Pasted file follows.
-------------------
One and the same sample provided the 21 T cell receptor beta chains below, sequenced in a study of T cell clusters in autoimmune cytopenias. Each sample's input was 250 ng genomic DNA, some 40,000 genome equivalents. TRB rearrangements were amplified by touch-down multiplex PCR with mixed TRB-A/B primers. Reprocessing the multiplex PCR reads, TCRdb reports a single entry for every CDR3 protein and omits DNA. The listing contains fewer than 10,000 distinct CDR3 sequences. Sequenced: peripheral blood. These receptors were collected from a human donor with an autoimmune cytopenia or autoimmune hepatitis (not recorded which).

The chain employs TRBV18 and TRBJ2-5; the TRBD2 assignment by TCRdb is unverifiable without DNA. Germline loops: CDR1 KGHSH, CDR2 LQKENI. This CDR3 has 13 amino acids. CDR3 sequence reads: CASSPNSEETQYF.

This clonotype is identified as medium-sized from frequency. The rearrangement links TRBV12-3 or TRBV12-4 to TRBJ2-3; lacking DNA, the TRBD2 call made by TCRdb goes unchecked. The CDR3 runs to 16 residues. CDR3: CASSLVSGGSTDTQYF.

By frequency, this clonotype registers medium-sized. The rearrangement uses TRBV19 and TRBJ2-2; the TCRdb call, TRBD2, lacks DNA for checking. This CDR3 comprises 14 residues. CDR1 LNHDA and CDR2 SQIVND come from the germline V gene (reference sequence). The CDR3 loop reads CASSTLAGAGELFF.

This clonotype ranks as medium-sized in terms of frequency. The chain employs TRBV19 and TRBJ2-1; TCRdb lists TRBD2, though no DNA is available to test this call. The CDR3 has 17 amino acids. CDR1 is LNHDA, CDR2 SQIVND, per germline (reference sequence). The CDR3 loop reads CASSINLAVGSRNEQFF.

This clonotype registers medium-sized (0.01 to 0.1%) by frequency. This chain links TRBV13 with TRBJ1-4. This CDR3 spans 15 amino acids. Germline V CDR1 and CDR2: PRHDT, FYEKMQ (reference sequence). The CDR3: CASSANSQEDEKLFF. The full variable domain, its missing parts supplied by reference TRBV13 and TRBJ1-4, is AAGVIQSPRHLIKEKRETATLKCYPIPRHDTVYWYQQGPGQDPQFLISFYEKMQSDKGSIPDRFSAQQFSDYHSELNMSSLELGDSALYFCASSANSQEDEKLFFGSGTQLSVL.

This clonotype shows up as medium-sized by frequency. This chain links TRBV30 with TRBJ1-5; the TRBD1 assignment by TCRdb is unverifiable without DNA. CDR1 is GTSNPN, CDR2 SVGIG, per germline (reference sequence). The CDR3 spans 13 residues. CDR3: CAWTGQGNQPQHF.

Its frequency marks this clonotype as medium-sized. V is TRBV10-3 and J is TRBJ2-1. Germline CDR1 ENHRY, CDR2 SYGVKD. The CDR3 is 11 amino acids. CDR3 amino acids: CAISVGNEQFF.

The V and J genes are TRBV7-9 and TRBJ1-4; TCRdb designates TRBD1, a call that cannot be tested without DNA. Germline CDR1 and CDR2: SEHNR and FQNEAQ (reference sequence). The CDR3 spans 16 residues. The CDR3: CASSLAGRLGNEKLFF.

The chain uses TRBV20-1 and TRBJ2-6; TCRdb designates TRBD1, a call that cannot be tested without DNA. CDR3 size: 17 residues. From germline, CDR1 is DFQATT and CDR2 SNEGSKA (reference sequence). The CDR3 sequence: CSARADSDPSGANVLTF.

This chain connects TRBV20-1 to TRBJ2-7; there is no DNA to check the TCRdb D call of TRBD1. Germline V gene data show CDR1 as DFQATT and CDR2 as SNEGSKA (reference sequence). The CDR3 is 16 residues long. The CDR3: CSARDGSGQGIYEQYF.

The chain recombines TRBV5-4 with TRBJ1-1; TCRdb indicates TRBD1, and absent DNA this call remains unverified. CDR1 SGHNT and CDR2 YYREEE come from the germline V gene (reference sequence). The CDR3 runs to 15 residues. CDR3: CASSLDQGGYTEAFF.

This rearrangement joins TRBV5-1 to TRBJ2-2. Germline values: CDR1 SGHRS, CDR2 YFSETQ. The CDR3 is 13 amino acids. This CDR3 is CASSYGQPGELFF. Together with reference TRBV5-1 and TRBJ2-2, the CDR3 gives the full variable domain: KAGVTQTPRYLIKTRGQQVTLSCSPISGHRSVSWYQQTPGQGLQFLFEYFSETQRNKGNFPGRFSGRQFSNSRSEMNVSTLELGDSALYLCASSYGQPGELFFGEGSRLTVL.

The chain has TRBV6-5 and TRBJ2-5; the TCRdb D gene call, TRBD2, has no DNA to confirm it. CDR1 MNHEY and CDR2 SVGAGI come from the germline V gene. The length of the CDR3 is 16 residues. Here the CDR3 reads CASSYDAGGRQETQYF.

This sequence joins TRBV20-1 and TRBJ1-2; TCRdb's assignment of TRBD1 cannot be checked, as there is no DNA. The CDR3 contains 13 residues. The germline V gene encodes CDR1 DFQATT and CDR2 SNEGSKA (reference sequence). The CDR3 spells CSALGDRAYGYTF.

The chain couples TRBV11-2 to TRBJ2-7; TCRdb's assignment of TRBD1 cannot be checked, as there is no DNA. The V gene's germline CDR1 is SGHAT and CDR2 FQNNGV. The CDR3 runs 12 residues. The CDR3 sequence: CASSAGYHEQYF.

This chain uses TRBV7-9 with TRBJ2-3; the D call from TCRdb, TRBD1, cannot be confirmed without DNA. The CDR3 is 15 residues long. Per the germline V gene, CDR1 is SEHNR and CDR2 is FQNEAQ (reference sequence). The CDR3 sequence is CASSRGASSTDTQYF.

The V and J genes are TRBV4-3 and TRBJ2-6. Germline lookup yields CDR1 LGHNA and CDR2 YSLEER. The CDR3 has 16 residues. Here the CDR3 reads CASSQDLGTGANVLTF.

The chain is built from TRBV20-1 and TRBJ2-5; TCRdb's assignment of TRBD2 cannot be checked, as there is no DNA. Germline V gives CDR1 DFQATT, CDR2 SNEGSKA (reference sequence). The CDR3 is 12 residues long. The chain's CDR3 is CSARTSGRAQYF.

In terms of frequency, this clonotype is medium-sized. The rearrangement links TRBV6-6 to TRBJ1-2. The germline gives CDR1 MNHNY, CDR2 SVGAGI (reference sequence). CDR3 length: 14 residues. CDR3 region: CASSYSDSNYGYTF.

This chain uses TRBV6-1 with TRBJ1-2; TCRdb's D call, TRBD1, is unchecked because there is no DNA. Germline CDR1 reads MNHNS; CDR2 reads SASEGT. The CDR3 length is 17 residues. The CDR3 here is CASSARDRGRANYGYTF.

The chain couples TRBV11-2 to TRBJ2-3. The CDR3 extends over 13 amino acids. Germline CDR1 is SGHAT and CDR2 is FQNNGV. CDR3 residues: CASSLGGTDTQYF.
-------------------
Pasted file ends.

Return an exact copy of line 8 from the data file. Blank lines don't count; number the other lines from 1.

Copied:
Its frequency marks this clonotype as medium-sized. V is TRBV10-3 and J is TRBJ2-1. Germline CDR1 ENHRY, CDR2 SYGVKD. The CDR3 is 11 amino acids. CDR3 amino acids: CAISVGNEQFF.